The microenvironment of breast tumors plays a critical role in tumorigenesis. As long as the structural integrity of the microenvironment is upheld, the tumor is suppressed. If tissue structure is lost through disruptions in the normal cell cycle, the microenvironment may act as a tumor promoter. Therefore, the properties that distinguish between healthy and tumorous tissues may not be solely in the tumor characteristics but rather in surrounding non-tumor tissue. The goal of this paper was to show preliminary evidence that tissue disruption and loss of homeostasis in breast tissue microenvironment and breast bilateral asymmetry can be quantitatively and objectively assessed from mammography via a localized, wavelet-based analysis of the whole breast.Methods
A wavelet-based multifractal formalism called the 2D Wavelet Transform Modulus Maxima (WTMM) method was used to quantitate density fluctuations from mammographic breast tissue via the Hurst exponent (H). Each entire mammogram was cut in hundreds of 360 × 360 pixel subregions in a gridding scheme of overlapping sliding windows, with each window boundary separated by 32 pixels. The 2D WTMM method was applied to each subregion individually. A data mining approach was set up to determine which metrics best discriminated between normal vs. cancer cases. These same metrics were then used, without modification, to discriminate between normal vs. benign and benign vs. cancer cases.Results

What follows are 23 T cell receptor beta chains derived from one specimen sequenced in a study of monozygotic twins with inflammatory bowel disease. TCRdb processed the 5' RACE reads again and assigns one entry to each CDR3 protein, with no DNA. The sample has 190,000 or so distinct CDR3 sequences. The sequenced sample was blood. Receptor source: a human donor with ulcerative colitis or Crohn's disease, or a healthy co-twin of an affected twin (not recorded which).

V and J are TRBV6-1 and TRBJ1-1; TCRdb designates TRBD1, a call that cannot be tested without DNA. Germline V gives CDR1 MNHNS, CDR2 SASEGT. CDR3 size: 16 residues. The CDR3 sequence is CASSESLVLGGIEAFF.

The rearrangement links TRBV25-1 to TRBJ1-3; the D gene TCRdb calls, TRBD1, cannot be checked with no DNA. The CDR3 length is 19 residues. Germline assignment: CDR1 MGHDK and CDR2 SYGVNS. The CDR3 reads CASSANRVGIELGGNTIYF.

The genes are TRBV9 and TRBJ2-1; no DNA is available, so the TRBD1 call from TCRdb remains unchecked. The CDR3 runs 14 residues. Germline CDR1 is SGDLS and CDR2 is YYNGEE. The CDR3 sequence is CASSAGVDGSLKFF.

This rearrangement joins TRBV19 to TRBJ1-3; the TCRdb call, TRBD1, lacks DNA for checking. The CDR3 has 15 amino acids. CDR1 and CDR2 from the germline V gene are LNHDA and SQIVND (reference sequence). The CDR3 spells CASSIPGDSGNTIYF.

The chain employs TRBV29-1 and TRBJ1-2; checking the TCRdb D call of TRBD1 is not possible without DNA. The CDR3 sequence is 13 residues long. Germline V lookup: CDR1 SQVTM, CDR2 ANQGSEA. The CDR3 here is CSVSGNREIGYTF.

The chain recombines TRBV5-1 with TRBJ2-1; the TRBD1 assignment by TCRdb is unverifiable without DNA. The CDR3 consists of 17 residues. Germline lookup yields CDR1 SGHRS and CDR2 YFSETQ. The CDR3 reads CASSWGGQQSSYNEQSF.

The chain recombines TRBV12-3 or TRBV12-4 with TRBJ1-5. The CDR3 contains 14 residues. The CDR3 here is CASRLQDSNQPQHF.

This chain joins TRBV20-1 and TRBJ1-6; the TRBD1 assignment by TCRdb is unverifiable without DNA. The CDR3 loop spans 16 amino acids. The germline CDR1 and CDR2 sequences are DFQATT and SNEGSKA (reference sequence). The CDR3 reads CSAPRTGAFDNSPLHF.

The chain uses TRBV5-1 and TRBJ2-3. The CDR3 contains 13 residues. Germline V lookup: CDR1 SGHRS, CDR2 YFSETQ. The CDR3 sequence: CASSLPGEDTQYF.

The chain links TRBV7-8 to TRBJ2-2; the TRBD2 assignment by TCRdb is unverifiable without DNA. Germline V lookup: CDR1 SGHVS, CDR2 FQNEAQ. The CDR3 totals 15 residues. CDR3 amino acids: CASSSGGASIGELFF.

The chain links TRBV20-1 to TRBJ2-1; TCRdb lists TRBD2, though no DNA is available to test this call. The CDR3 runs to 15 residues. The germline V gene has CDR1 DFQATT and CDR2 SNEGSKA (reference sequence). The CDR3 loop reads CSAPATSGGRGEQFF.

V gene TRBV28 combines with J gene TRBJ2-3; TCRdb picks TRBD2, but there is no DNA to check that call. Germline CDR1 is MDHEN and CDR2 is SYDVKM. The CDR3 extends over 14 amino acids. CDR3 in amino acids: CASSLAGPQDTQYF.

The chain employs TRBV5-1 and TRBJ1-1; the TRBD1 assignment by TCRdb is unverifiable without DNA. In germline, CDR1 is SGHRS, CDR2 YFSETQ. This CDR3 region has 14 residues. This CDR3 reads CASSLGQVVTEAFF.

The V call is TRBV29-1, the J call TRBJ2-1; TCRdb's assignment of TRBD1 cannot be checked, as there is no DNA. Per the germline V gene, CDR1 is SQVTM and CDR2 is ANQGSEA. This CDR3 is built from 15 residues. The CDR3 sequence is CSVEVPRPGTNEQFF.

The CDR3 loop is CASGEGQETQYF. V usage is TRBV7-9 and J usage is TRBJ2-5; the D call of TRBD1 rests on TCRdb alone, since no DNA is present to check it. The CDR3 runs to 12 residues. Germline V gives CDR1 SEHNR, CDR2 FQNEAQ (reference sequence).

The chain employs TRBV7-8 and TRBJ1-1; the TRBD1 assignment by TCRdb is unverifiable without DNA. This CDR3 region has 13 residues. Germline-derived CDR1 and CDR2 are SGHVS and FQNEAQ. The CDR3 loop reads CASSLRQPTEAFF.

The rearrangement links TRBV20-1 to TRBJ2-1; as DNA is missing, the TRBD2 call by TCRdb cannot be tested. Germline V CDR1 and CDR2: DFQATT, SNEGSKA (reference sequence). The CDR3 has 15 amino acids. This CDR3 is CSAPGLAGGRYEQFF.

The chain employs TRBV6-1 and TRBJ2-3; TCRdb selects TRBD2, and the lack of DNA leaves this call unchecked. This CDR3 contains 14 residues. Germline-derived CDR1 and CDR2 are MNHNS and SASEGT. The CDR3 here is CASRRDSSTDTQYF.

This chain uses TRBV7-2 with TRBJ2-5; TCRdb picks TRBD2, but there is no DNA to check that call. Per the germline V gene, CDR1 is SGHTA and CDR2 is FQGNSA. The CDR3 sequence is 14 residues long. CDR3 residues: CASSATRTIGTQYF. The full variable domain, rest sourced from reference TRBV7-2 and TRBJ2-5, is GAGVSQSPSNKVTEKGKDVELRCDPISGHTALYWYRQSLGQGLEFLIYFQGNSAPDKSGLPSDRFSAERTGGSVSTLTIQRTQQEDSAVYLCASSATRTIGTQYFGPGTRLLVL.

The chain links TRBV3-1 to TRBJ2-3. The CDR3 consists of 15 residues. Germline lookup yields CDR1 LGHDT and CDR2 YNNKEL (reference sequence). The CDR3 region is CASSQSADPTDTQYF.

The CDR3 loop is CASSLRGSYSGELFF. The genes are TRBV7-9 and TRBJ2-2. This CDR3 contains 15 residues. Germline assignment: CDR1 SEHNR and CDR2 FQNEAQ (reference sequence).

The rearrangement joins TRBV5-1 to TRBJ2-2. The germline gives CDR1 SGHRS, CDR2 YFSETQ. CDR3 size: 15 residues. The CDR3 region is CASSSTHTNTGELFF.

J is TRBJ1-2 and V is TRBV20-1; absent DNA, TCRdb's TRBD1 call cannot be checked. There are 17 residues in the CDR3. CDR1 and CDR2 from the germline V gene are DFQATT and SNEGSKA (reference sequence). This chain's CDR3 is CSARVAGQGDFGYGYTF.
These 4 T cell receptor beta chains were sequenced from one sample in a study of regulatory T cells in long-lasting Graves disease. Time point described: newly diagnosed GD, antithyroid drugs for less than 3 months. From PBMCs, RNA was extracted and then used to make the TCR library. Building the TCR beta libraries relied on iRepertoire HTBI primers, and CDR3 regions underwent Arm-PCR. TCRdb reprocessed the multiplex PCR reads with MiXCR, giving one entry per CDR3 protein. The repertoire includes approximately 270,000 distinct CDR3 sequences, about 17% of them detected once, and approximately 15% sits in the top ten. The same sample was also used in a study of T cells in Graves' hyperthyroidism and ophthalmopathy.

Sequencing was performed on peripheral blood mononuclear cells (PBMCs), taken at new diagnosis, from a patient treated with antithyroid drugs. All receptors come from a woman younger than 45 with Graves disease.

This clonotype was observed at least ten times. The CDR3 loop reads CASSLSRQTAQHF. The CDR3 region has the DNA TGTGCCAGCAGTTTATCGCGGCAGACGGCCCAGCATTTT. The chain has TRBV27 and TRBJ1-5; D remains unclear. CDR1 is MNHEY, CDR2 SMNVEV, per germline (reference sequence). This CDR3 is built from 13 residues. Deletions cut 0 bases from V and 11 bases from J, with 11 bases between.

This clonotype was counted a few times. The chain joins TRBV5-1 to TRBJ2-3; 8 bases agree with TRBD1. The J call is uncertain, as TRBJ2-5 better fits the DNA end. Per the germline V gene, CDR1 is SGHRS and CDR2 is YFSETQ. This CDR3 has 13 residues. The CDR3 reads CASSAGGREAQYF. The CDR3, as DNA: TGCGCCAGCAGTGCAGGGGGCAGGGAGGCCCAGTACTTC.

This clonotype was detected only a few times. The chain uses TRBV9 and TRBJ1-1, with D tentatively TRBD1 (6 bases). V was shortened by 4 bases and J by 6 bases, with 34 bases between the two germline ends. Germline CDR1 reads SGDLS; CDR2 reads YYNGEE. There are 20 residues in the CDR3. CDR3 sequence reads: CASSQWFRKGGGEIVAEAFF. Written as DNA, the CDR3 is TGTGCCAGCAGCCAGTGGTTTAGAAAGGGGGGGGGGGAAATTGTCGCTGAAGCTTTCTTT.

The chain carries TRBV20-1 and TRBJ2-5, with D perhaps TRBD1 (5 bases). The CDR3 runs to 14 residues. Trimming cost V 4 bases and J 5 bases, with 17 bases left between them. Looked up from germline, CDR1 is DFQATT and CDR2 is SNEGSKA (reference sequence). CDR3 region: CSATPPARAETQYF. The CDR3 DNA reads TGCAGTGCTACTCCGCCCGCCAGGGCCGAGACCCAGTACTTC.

The density fluctuations in healthy mammographic breast tissue are either monofractal anti-correlated (H < 1/2) for fatty tissue or monofractal long-range correlated (H>1/2) for dense tissue. However, tissue regions with H˜1/2, as well as left vs. right breast asymetries, were found preferably in tumorous (benign or cancer) breasts vs. normal breasts, as quantified via a combination metric yielding a P-value ˜ 0.0006. No metric considered showed significant differences between cancer vs. benign breasts.Conclusions
Since mammographic tissue regions associated with uncorrelated (H˜1/2) density fluctuations were predominantly in tumorous breasts, and since the underlying physical processes associated with a H˜1/2 signature are those of randomness, lack of spatial correlation, and free diffusion, it is hypothesized that this signature is also associated with tissue disruption and loss of tissue homeostasis.